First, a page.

Tuesday, December 2, 2014

change is in the air...and it smells like bullshit

I always find it strange when suddenly out of thin air, a race date changes. Some races change out of necessity. For example, the Chicago Marathon has ranged (in recent years) anywhere from the 1st weekend to the 3rd weekend in October. That, I get. It's all over the city, and it could be a real mess if the Bears played on the same day, etc. But smaller races with major date or venue changes puzzle me. (The Hot Chocolate 5k/15k moved to downtown from Montrose Harbor when somehow the organizers got participants to pay $85 for a few Hershey's Kisses after the race. You do know that you could buy your own stash at Walgreens for far less, right?) More often than not, it has been my experience that the change is also accompanied with some level of mismanagement and a dive in quality. I'll be the first to admit that I hated the LaSalle Bank management change to Bank of America...but what'reya gonna do? The bank doesn't exist anymore. And quite frankly, if they'd just give us a better t-shirt, I'd be ok with it all at this point. HA! But let's move on to more serious concerns.

It used to be that in Chicago, the longer distance races all led up to the Big Kahuna, the Chicago Marathon. You could easily fit in both the Chicago Distance Classic and the Chicago Half Marathon into your training plan. The running community was a COMMUNITY, where races all sorta fit together and generally played nice. There are new half marathons popping up all over. And now another tried and true race seems to be responding.

In 2015, the Chicago Half Marathon is at the end of September. September 27th--just two weeks before the Chicago Marathon. Now sure, you could race your little heart out two weeks before the marathon (if you happen to be running it), but it seems weirdly placed. And racing hard during what should be your marathon taper is not usually advised. What happened? Why isn't it the second Sunday in September (or sometimes the 1st, depending how late the date is for that first Sunday)? Race ownership changed last year...and I sense some b.s. heading our way. What other changes will we see? Last year the race was on September 7th. That's a huge difference. They don't need the marathon runners anymore. Why? Because they're planning on riding the wave of the latest running boom. "Apparently, the key driver behind this boom has to do with the half-marathon distance. In just one year, a record increase of 14.9 percent finishers was logged, with 60 percent of them being female." Read more on this research here and nod slowly.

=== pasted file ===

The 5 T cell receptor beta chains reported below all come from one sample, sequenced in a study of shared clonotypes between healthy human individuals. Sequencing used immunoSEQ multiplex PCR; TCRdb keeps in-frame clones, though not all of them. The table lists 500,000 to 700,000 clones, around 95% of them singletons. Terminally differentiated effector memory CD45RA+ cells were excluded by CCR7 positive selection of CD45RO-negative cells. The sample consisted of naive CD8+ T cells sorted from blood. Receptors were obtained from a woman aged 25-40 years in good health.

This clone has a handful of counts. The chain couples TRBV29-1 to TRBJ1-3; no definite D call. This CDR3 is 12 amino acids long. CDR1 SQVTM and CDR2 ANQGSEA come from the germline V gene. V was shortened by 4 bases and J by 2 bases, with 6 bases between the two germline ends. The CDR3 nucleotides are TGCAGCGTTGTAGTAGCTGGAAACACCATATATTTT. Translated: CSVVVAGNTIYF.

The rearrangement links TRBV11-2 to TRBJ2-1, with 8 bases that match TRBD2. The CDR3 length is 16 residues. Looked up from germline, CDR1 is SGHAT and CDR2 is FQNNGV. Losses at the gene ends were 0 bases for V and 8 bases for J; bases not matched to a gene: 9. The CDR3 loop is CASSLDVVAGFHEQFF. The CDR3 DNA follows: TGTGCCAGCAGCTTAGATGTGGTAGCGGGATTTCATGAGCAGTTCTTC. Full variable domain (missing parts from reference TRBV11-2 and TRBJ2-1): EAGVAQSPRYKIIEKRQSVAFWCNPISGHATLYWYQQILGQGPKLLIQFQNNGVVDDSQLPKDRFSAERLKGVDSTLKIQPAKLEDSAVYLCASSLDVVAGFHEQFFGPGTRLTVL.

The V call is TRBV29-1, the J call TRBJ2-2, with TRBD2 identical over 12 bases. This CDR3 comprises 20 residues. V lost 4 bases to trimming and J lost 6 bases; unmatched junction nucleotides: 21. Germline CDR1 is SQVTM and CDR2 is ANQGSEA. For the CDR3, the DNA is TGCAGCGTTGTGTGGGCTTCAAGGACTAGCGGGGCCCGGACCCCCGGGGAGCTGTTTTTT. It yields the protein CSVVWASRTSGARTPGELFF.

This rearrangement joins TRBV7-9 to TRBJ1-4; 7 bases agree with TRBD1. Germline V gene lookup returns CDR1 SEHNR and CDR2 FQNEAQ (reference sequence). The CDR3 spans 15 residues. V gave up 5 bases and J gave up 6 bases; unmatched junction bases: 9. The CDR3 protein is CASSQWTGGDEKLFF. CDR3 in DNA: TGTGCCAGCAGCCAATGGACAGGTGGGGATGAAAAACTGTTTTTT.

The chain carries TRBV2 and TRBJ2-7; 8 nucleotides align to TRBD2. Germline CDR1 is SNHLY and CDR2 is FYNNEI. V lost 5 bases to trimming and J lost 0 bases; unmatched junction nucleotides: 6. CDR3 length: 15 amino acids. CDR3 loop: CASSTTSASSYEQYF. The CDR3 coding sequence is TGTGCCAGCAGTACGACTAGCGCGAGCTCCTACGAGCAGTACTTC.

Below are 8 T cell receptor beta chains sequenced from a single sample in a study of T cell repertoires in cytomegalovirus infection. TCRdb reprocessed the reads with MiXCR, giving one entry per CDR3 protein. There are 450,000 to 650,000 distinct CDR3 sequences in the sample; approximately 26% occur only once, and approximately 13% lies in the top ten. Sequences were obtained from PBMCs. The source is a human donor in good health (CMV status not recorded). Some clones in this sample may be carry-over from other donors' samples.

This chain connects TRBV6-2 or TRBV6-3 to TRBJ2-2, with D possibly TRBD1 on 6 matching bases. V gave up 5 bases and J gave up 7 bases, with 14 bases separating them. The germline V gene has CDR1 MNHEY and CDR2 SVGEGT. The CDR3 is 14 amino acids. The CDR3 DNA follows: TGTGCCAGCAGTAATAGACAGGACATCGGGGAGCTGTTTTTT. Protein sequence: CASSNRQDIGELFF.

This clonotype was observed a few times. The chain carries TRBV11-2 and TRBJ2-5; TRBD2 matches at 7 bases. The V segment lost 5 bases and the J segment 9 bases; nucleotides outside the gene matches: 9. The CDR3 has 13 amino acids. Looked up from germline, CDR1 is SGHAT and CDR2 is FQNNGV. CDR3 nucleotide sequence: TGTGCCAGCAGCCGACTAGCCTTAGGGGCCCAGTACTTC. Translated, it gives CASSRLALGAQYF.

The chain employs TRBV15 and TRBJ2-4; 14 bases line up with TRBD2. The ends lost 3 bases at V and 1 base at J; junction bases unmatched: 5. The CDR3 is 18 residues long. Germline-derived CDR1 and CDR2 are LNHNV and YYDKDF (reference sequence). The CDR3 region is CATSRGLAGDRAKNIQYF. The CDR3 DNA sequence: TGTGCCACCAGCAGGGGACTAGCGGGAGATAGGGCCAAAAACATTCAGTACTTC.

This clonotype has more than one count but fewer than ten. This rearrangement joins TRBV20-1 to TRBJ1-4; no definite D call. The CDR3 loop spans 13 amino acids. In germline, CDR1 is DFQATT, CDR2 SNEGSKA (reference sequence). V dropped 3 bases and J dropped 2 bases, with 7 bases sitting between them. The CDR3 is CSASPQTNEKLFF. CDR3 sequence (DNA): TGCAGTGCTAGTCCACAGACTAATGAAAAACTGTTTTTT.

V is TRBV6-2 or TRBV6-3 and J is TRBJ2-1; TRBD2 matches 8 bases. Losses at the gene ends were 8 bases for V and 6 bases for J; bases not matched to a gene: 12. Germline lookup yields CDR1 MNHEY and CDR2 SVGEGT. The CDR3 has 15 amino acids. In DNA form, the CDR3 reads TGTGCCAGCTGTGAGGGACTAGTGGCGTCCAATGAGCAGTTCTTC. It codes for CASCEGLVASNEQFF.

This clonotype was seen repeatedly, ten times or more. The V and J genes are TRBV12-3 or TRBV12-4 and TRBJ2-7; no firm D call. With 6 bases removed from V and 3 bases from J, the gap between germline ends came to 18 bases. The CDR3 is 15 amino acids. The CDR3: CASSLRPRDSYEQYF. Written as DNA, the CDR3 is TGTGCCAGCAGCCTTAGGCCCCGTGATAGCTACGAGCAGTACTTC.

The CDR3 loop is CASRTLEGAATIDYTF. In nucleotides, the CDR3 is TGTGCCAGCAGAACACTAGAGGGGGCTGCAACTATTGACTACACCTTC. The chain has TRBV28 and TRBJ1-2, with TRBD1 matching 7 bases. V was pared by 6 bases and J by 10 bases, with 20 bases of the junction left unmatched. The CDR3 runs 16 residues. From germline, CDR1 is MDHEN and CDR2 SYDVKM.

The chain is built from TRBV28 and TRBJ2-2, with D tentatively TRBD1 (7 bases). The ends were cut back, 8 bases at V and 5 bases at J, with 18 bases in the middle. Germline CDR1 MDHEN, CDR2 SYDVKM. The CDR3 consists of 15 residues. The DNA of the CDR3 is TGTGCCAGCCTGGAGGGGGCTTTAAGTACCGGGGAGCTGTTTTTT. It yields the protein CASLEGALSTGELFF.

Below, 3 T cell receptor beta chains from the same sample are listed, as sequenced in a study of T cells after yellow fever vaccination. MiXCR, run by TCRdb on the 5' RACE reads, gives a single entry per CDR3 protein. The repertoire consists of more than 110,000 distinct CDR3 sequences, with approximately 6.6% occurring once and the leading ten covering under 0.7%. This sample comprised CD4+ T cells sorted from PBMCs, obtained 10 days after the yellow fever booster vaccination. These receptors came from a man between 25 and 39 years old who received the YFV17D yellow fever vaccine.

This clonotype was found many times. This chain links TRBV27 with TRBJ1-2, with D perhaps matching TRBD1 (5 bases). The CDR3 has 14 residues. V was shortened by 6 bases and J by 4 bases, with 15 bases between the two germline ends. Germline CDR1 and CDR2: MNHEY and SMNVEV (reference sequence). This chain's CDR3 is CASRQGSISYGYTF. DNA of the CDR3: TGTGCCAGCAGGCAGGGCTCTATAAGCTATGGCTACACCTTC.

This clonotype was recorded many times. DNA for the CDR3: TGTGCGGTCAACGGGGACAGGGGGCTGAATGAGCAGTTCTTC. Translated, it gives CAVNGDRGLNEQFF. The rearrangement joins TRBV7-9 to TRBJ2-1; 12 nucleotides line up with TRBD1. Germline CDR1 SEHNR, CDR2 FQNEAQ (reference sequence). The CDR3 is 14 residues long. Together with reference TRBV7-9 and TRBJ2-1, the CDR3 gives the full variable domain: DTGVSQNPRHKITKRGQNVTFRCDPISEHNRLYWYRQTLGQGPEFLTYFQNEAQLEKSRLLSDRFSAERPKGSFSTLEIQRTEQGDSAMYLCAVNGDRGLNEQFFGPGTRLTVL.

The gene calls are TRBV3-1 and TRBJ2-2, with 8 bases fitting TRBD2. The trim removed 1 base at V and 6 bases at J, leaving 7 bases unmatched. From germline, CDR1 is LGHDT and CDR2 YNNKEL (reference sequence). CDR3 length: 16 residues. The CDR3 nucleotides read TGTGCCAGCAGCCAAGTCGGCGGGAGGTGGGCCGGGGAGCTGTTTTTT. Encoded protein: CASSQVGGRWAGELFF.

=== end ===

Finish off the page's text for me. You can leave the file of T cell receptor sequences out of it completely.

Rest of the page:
It reminds me of my beloved Chicago Distance Classic, a hometown half marathon run by John "the Penguin" Bingham, sponsored by hometown bank LaSalle Bank. When it was sold to Rock n Roll, I knew our hometown race would be gone forever. The changes were swift. Instead of that tried and true second week in August, always pairing nicely with local marathon training groups, it was suddenly in the 3rd weekend of July. (So now, consequently, marathon training programs start nearly a full month earlier than they used to. And of course, COST MORE.) Rock-n-Roll races are run by Competitor Group. They generally know what they're doing (except that time everybody got sick in the 2011 Las Vegas half--google it), but it's all about the money. The more runners, the better. Race fields are HUGE. In fact, the ONLY reason I'm running Chicago's RnR next year is because of the huge discount I got AND it's home.

SO if my instincts are correct about the Chicago Half Marathon, over the next few years we can expect the following: changing dates, changing course, changing prices and possibly, changing quality. In fact, the website already eludes to a changing course, since the course has never before ventured north of 31st and now describes being on the Museum Campus (some 20 blocks northward.) And pricing? Not sure yet. The website says registration will open in November, but as of 2pm on December 2, there is no link to registration. I smell bullshit.

I'll be watching what happens with the recently announced Brooklyn Rock n Roll Half Marathon, too. I suspect they'll get in there and make their money, and see where the chips fall in the next few years. From the article I just linked: "Cleveland is the fourth U.S. half marathon scheduled for 2014 that Competitor has canceled. In September 2013, Competitor announced the cancellation of the St. Petersburg, Florida and Pasadena, California halfs; both were scheduled for February 2014. In January, Competitor announced that its half marathon in Providence, Rhode Island, which was run in August or September since 2011, wouldn't be run this year. In all instances, the races had sharp drops in registration after the first year." Competitor claims that about 60% of their runners come from out of town. With sharp drops, this means people aren't coming back after a first one and the local running community isn't embracing them either. Hmmm. There's a great article on their entry into the Brooklyn market here.

Running is going corporate...if there's a dollar to be made, they'll make it. I'm a hometown girl in a big city, and I realize that may be a bit paradoxical for many. But the running community has always still been this small community that seemed to have unwritten rules and respect for each other. These big corporations swoop into town and disregard much of this. How could scheduling the Chicago Half Marathon just two weeks before the Chicago Marathon make any sense unless you no longer consider that relationship as important, and you don't see the loss of those runners' participation as a threat? I hope this isn't the end of the Chicago Half Marathon as we've known it.

Call me crazy. Maybe I am.

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